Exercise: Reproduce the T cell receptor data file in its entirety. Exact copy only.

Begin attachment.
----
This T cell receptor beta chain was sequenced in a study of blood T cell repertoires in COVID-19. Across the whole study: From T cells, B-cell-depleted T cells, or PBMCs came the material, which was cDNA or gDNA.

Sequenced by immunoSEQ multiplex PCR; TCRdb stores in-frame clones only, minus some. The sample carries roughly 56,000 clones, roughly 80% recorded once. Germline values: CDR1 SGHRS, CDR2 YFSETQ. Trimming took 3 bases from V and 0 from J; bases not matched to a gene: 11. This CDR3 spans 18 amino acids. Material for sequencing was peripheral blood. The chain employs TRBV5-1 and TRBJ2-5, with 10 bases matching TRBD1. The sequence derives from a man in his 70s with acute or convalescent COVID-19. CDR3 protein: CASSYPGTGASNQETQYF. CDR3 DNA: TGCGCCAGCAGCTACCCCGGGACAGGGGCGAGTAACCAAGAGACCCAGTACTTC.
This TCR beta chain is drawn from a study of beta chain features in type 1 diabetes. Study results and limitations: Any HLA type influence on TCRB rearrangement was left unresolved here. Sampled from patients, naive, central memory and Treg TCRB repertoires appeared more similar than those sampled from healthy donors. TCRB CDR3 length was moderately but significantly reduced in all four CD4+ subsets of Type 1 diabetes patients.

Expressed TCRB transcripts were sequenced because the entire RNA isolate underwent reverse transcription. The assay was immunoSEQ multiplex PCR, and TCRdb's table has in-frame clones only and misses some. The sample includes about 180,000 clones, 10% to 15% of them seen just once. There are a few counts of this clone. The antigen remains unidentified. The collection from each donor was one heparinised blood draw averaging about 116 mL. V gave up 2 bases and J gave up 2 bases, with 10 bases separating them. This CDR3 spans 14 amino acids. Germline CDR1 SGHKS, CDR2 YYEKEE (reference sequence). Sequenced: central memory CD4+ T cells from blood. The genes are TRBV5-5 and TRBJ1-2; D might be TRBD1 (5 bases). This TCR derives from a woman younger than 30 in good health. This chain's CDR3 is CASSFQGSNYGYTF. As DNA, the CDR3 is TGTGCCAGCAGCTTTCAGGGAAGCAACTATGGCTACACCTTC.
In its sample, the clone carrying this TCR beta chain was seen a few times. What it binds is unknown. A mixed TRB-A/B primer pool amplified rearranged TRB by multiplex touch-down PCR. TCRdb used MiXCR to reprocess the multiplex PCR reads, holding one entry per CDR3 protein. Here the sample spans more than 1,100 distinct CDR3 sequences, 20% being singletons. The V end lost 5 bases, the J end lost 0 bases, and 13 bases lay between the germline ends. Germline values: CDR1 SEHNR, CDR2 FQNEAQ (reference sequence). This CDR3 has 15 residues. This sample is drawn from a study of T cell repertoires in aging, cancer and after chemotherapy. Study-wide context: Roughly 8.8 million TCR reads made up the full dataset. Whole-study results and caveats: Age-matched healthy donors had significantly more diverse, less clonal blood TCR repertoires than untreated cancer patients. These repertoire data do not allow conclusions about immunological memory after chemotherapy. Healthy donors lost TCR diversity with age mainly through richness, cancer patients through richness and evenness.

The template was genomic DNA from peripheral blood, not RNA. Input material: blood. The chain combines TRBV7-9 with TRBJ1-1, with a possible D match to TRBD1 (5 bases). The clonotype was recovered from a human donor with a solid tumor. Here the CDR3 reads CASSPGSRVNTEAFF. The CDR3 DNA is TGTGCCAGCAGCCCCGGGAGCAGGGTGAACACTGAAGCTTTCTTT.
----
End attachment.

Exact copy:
This T cell receptor beta chain was sequenced in a study of blood T cell repertoires in COVID-19. Across the whole study: From T cells, B-cell-depleted T cells, or PBMCs came the material, which was cDNA or gDNA.

Sequenced by immunoSEQ multiplex PCR; TCRdb stores in-frame clones only, minus some. The sample carries roughly 56,000 clones, roughly 80% recorded once. Germline values: CDR1 SGHRS, CDR2 YFSETQ. Trimming took 3 bases from V and 0 from J; bases not matched to a gene: 11. This CDR3 spans 18 amino acids. Material for sequencing was peripheral blood. The chain employs TRBV5-1 and TRBJ2-5, with 10 bases matching TRBD1. The sequence derives from a man in his 70s with acute or convalescent COVID-19. CDR3 protein: CASSYPGTGASNQETQYF. CDR3 DNA: TGCGCCAGCAGCTACCCCGGGACAGGGGCGAGTAACCAAGAGACCCAGTACTTC.
This TCR beta chain is drawn from a study of beta chain features in type 1 diabetes. Study results and limitations: Any HLA type influence on TCRB rearrangement was left unresolved here. Sampled from patients, naive, central memory and Treg TCRB repertoires appeared more similar than those sampled from healthy donors. TCRB CDR3 length was moderately but significantly reduced in all four CD4+ subsets of Type 1 diabetes patients.

Expressed TCRB transcripts were sequenced because the entire RNA isolate underwent reverse transcription. The assay was immunoSEQ multiplex PCR, and TCRdb's table has in-frame clones only and misses some. The sample includes about 180,000 clones, 10% to 15% of them seen just once. There are a few counts of this clone. The antigen remains unidentified. The collection from each donor was one heparinised blood draw averaging about 116 mL. V gave up 2 bases and J gave up 2 bases, with 10 bases separating them. This CDR3 spans 14 amino acids. Germline CDR1 SGHKS, CDR2 YYEKEE (reference sequence). Sequenced: central memory CD4+ T cells from blood. The genes are TRBV5-5 and TRBJ1-2; D might be TRBD1 (5 bases). This TCR derives from a woman younger than 30 in good health. This chain's CDR3 is CASSFQGSNYGYTF. As DNA, the CDR3 is TGTGCCAGCAGCTTTCAGGGAAGCAACTATGGCTACACCTTC.
In its sample, the clone carrying this TCR beta chain was seen a few times. What it binds is unknown. A mixed TRB-A/B primer pool amplified rearranged TRB by multiplex touch-down PCR. TCRdb used MiXCR to reprocess the multiplex PCR reads, holding one entry per CDR3 protein. Here the sample spans more than 1,100 distinct CDR3 sequences, 20% being singletons. The V end lost 5 bases, the J end lost 0 bases, and 13 bases lay between the germline ends. Germline values: CDR1 SEHNR, CDR2 FQNEAQ (reference sequence). This CDR3 has 15 residues. This sample is drawn from a study of T cell repertoires in aging, cancer and after chemotherapy. Study-wide context: Roughly 8.8 million TCR reads made up the full dataset. Whole-study results and caveats: Age-matched healthy donors had significantly more diverse, less clonal blood TCR repertoires than untreated cancer patients. These repertoire data do not allow conclusions about immunological memory after chemotherapy. Healthy donors lost TCR diversity with age mainly through richness, cancer patients through richness and evenness.

The template was genomic DNA from peripheral blood, not RNA. Input material: blood. The chain combines TRBV7-9 with TRBJ1-1, with a possible D match to TRBD1 (5 bases). The clonotype was recovered from a human donor with a solid tumor. Here the CDR3 reads CASSPGSRVNTEAFF. The CDR3 DNA is TGTGCCAGCAGCCCCGGGAGCAGGGTGAACACTGAAGCTTTCTTT.